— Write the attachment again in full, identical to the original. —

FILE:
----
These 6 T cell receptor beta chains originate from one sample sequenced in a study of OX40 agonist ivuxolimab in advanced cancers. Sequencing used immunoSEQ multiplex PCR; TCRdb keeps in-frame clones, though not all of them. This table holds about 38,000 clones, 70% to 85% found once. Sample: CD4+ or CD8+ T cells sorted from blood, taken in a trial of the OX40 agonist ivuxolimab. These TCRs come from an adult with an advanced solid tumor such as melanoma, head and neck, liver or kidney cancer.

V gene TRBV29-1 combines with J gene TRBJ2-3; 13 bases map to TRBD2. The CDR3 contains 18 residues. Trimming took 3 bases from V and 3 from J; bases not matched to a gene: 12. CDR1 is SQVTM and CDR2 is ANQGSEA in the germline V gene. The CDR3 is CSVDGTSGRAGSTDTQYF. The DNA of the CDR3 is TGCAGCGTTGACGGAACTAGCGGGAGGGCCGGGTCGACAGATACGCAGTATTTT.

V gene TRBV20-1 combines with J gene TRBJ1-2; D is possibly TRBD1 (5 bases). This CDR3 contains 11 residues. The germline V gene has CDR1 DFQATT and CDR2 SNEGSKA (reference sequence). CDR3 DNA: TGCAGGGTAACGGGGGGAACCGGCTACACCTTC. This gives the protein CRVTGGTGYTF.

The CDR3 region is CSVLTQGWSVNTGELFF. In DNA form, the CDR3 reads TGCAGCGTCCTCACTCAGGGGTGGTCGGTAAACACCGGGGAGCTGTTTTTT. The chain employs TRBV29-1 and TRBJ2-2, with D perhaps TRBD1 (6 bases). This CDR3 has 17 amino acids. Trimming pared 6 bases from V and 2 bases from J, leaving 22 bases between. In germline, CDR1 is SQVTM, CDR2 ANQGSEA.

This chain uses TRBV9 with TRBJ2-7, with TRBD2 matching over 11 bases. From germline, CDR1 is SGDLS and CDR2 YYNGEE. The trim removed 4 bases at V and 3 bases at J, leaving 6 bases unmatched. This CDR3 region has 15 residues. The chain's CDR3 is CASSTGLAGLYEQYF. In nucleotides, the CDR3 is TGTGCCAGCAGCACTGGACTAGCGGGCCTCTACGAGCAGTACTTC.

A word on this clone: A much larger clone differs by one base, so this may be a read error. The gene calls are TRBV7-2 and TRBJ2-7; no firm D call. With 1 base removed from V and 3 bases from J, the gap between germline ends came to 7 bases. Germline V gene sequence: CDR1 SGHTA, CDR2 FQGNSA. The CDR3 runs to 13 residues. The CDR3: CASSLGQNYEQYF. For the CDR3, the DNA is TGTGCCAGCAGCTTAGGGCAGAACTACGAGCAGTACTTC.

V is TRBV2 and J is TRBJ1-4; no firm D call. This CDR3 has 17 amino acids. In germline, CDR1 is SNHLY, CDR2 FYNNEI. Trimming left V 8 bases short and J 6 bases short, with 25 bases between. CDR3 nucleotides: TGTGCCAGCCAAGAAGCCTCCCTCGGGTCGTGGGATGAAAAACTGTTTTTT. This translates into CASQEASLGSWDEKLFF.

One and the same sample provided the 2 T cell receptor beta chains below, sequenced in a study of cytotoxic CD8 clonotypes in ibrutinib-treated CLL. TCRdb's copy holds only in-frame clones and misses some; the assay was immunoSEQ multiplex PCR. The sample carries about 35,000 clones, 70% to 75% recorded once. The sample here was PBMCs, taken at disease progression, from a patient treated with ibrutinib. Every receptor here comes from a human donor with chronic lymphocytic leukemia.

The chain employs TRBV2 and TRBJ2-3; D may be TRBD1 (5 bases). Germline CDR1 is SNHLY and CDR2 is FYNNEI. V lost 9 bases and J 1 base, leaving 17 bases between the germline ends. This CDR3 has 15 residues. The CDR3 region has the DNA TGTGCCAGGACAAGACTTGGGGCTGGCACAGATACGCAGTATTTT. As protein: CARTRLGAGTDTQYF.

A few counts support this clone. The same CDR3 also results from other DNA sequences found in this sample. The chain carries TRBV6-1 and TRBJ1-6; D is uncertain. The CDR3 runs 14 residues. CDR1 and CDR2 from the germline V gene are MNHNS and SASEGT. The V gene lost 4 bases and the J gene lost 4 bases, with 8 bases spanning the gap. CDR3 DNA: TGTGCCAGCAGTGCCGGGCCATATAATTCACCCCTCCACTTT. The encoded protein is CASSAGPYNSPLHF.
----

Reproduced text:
These 6 T cell receptor beta chains originate from one sample sequenced in a study of OX40 agonist ivuxolimab in advanced cancers. Sequencing used immunoSEQ multiplex PCR; TCRdb keeps in-frame clones, though not all of them. This table holds about 38,000 clones, 70% to 85% found once. Sample: CD4+ or CD8+ T cells sorted from blood, taken in a trial of the OX40 agonist ivuxolimab. These TCRs come from an adult with an advanced solid tumor such as melanoma, head and neck, liver or kidney cancer.

V gene TRBV29-1 combines with J gene TRBJ2-3; 13 bases map to TRBD2. The CDR3 contains 18 residues. Trimming took 3 bases from V and 3 from J; bases not matched to a gene: 12. CDR1 is SQVTM and CDR2 is ANQGSEA in the germline V gene. The CDR3 is CSVDGTSGRAGSTDTQYF. The DNA of the CDR3 is TGCAGCGTTGACGGAACTAGCGGGAGGGCCGGGTCGACAGATACGCAGTATTTT.

V gene TRBV20-1 combines with J gene TRBJ1-2; D is possibly TRBD1 (5 bases). This CDR3 contains 11 residues. The germline V gene has CDR1 DFQATT and CDR2 SNEGSKA (reference sequence). CDR3 DNA: TGCAGGGTAACGGGGGGAACCGGCTACACCTTC. This gives the protein CRVTGGTGYTF.

The CDR3 region is CSVLTQGWSVNTGELFF. In DNA form, the CDR3 reads TGCAGCGTCCTCACTCAGGGGTGGTCGGTAAACACCGGGGAGCTGTTTTTT. The chain employs TRBV29-1 and TRBJ2-2, with D perhaps TRBD1 (6 bases). This CDR3 has 17 amino acids. Trimming pared 6 bases from V and 2 bases from J, leaving 22 bases between. In germline, CDR1 is SQVTM, CDR2 ANQGSEA.

This chain uses TRBV9 with TRBJ2-7, with TRBD2 matching over 11 bases. From germline, CDR1 is SGDLS and CDR2 YYNGEE. The trim removed 4 bases at V and 3 bases at J, leaving 6 bases unmatched. This CDR3 region has 15 residues. The chain's CDR3 is CASSTGLAGLYEQYF. In nucleotides, the CDR3 is TGTGCCAGCAGCACTGGACTAGCGGGCCTCTACGAGCAGTACTTC.

A word on this clone: A much larger clone differs by one base, so this may be a read error. The gene calls are TRBV7-2 and TRBJ2-7; no firm D call. With 1 base removed from V and 3 bases from J, the gap between germline ends came to 7 bases. Germline V gene sequence: CDR1 SGHTA, CDR2 FQGNSA. The CDR3 runs to 13 residues. The CDR3: CASSLGQNYEQYF. For the CDR3, the DNA is TGTGCCAGCAGCTTAGGGCAGAACTACGAGCAGTACTTC.

V is TRBV2 and J is TRBJ1-4; no firm D call. This CDR3 has 17 amino acids. In germline, CDR1 is SNHLY, CDR2 FYNNEI. Trimming left V 8 bases short and J 6 bases short, with 25 bases between. CDR3 nucleotides: TGTGCCAGCCAAGAAGCCTCCCTCGGGTCGTGGGATGAAAAACTGTTTTTT. This translates into CASQEASLGSWDEKLFF.

One and the same sample provided the 2 T cell receptor beta chains below, sequenced in a study of cytotoxic CD8 clonotypes in ibrutinib-treated CLL. TCRdb's copy holds only in-frame clones and misses some; the assay was immunoSEQ multiplex PCR. The sample carries about 35,000 clones, 70% to 75% recorded once. The sample here was PBMCs, taken at disease progression, from a patient treated with ibrutinib. Every receptor here comes from a human donor with chronic lymphocytic leukemia.

The chain employs TRBV2 and TRBJ2-3; D may be TRBD1 (5 bases). Germline CDR1 is SNHLY and CDR2 is FYNNEI. V lost 9 bases and J 1 base, leaving 17 bases between the germline ends. This CDR3 has 15 residues. The CDR3 region has the DNA TGTGCCAGGACAAGACTTGGGGCTGGCACAGATACGCAGTATTTT. As protein: CARTRLGAGTDTQYF.

A few counts support this clone. The same CDR3 also results from other DNA sequences found in this sample. The chain carries TRBV6-1 and TRBJ1-6; D is uncertain. The CDR3 runs 14 residues. CDR1 and CDR2 from the germline V gene are MNHNS and SASEGT. The V gene lost 4 bases and the J gene lost 4 bases, with 8 bases spanning the gap. CDR3 DNA: TGTGCCAGCAGTGCCGGGCCATATAATTCACCCCTCCACTTT. The encoded protein is CASSAGPYNSPLHF.